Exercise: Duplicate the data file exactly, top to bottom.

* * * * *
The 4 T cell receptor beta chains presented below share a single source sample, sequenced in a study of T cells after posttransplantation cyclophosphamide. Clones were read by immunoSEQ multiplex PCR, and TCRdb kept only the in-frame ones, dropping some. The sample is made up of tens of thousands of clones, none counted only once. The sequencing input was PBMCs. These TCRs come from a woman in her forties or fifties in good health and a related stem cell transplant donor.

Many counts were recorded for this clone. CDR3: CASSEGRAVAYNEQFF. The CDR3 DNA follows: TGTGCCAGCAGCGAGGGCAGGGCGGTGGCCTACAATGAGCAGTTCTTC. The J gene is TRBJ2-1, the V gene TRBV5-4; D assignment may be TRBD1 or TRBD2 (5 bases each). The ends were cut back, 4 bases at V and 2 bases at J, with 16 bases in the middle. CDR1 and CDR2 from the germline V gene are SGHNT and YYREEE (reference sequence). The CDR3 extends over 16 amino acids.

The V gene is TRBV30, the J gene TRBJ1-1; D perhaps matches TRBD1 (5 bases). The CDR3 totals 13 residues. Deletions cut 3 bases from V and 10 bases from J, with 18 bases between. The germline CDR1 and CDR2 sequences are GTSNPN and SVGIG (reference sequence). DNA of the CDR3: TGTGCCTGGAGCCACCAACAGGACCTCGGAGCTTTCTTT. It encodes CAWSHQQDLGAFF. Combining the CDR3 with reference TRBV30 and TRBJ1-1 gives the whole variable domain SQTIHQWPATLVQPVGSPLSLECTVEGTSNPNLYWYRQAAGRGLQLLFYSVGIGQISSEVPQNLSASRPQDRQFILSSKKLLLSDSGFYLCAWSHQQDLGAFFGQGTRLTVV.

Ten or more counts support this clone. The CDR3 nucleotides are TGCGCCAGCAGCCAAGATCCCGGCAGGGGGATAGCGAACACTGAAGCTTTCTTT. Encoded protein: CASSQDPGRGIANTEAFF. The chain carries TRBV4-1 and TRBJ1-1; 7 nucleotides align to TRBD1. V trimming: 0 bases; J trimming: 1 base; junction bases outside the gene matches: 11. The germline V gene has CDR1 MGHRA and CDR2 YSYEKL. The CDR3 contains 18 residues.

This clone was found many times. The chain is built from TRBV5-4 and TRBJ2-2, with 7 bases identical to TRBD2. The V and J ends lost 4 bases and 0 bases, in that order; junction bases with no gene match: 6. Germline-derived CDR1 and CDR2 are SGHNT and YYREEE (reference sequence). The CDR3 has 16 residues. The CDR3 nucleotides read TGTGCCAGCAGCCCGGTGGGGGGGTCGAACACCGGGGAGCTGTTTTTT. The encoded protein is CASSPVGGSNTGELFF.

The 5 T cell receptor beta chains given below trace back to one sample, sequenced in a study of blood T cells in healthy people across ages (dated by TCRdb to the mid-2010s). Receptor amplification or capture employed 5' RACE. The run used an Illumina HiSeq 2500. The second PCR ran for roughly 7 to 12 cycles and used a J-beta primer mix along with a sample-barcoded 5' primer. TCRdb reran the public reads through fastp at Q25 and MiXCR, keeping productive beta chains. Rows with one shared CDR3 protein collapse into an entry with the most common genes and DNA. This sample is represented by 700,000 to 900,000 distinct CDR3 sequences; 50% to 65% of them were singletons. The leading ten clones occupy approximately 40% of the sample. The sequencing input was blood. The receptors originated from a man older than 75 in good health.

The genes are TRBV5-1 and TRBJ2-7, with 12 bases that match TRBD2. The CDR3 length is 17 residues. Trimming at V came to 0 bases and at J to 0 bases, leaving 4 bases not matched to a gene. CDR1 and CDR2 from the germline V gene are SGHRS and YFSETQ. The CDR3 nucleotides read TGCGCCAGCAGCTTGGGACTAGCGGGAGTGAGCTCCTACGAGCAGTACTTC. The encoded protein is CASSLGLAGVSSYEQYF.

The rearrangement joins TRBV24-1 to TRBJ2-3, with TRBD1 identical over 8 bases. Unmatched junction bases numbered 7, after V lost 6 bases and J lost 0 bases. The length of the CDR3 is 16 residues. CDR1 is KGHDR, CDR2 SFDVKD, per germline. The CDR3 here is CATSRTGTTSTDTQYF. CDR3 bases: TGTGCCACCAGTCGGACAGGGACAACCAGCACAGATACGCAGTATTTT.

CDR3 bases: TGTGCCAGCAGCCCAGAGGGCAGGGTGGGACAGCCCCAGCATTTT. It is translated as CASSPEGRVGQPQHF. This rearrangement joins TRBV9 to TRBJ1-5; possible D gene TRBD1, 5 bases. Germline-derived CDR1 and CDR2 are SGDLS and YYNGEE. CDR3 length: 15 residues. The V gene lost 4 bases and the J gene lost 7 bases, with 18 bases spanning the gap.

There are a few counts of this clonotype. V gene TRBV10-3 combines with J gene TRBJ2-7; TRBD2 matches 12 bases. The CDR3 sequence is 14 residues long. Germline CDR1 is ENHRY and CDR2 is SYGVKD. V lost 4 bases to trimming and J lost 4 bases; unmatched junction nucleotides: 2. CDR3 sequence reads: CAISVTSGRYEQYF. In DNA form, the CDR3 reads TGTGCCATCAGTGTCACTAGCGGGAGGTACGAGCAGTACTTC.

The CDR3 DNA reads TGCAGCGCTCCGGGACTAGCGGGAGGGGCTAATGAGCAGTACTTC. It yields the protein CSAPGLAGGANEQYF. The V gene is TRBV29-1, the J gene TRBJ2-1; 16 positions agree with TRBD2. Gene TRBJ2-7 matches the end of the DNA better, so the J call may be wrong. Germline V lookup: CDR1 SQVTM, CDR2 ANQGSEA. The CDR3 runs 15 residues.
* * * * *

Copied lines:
The 4 T cell receptor beta chains presented below share a single source sample, sequenced in a study of T cells after posttransplantation cyclophosphamide. Clones were read by immunoSEQ multiplex PCR, and TCRdb kept only the in-frame ones, dropping some. The sample is made up of tens of thousands of clones, none counted only once. The sequencing input was PBMCs. These TCRs come from a woman in her forties or fifties in good health and a related stem cell transplant donor.

Many counts were recorded for this clone. CDR3: CASSEGRAVAYNEQFF. The CDR3 DNA follows: TGTGCCAGCAGCGAGGGCAGGGCGGTGGCCTACAATGAGCAGTTCTTC. The J gene is TRBJ2-1, the V gene TRBV5-4; D assignment may be TRBD1 or TRBD2 (5 bases each). The ends were cut back, 4 bases at V and 2 bases at J, with 16 bases in the middle. CDR1 and CDR2 from the germline V gene are SGHNT and YYREEE (reference sequence). The CDR3 extends over 16 amino acids.

The V gene is TRBV30, the J gene TRBJ1-1; D perhaps matches TRBD1 (5 bases). The CDR3 totals 13 residues. Deletions cut 3 bases from V and 10 bases from J, with 18 bases between. The germline CDR1 and CDR2 sequences are GTSNPN and SVGIG (reference sequence). DNA of the CDR3: TGTGCCTGGAGCCACCAACAGGACCTCGGAGCTTTCTTT. It encodes CAWSHQQDLGAFF. Combining the CDR3 with reference TRBV30 and TRBJ1-1 gives the whole variable domain SQTIHQWPATLVQPVGSPLSLECTVEGTSNPNLYWYRQAAGRGLQLLFYSVGIGQISSEVPQNLSASRPQDRQFILSSKKLLLSDSGFYLCAWSHQQDLGAFFGQGTRLTVV.

Ten or more counts support this clone. The CDR3 nucleotides are TGCGCCAGCAGCCAAGATCCCGGCAGGGGGATAGCGAACACTGAAGCTTTCTTT. Encoded protein: CASSQDPGRGIANTEAFF. The chain carries TRBV4-1 and TRBJ1-1; 7 nucleotides align to TRBD1. V trimming: 0 bases; J trimming: 1 base; junction bases outside the gene matches: 11. The germline V gene has CDR1 MGHRA and CDR2 YSYEKL. The CDR3 contains 18 residues.

This clone was found many times. The chain is built from TRBV5-4 and TRBJ2-2, with 7 bases identical to TRBD2. The V and J ends lost 4 bases and 0 bases, in that order; junction bases with no gene match: 6. Germline-derived CDR1 and CDR2 are SGHNT and YYREEE (reference sequence). The CDR3 has 16 residues. The CDR3 nucleotides read TGTGCCAGCAGCCCGGTGGGGGGGTCGAACACCGGGGAGCTGTTTTTT. The encoded protein is CASSPVGGSNTGELFF.

The 5 T cell receptor beta chains given below trace back to one sample, sequenced in a study of blood T cells in healthy people across ages (dated by TCRdb to the mid-2010s). Receptor amplification or capture employed 5' RACE. The run used an Illumina HiSeq 2500. The second PCR ran for roughly 7 to 12 cycles and used a J-beta primer mix along with a sample-barcoded 5' primer. TCRdb reran the public reads through fastp at Q25 and MiXCR, keeping productive beta chains. Rows with one shared CDR3 protein collapse into an entry with the most common genes and DNA. This sample is represented by 700,000 to 900,000 distinct CDR3 sequences; 50% to 65% of them were singletons. The leading ten clones occupy approximately 40% of the sample. The sequencing input was blood. The receptors originated from a man older than 75 in good health.

The genes are TRBV5-1 and TRBJ2-7, with 12 bases that match TRBD2. The CDR3 length is 17 residues. Trimming at V came to 0 bases and at J to 0 bases, leaving 4 bases not matched to a gene. CDR1 and CDR2 from the germline V gene are SGHRS and YFSETQ. The CDR3 nucleotides read TGCGCCAGCAGCTTGGGACTAGCGGGAGTGAGCTCCTACGAGCAGTACTTC. The encoded protein is CASSLGLAGVSSYEQYF.

The rearrangement joins TRBV24-1 to TRBJ2-3, with TRBD1 identical over 8 bases. Unmatched junction bases numbered 7, after V lost 6 bases and J lost 0 bases. The length of the CDR3 is 16 residues. CDR1 is KGHDR, CDR2 SFDVKD, per germline. The CDR3 here is CATSRTGTTSTDTQYF. CDR3 bases: TGTGCCACCAGTCGGACAGGGACAACCAGCACAGATACGCAGTATTTT.

CDR3 bases: TGTGCCAGCAGCCCAGAGGGCAGGGTGGGACAGCCCCAGCATTTT. It is translated as CASSPEGRVGQPQHF. This rearrangement joins TRBV9 to TRBJ1-5; possible D gene TRBD1, 5 bases. Germline-derived CDR1 and CDR2 are SGDLS and YYNGEE. CDR3 length: 15 residues. The V gene lost 4 bases and the J gene lost 7 bases, with 18 bases spanning the gap.

There are a few counts of this clonotype. V gene TRBV10-3 combines with J gene TRBJ2-7; TRBD2 matches 12 bases. The CDR3 sequence is 14 residues long. Germline CDR1 is ENHRY and CDR2 is SYGVKD. V lost 4 bases to trimming and J lost 4 bases; unmatched junction nucleotides: 2. CDR3 sequence reads: CAISVTSGRYEQYF. In DNA form, the CDR3 reads TGTGCCATCAGTGTCACTAGCGGGAGGTACGAGCAGTACTTC.

The CDR3 DNA reads TGCAGCGCTCCGGGACTAGCGGGAGGGGCTAATGAGCAGTACTTC. It yields the protein CSAPGLAGGANEQYF. The V gene is TRBV29-1, the J gene TRBJ2-1; 16 positions agree with TRBD2. Gene TRBJ2-7 matches the end of the DNA better, so the J call may be wrong. Germline V lookup: CDR1 SQVTM, CDR2 ANQGSEA. The CDR3 runs 15 residues.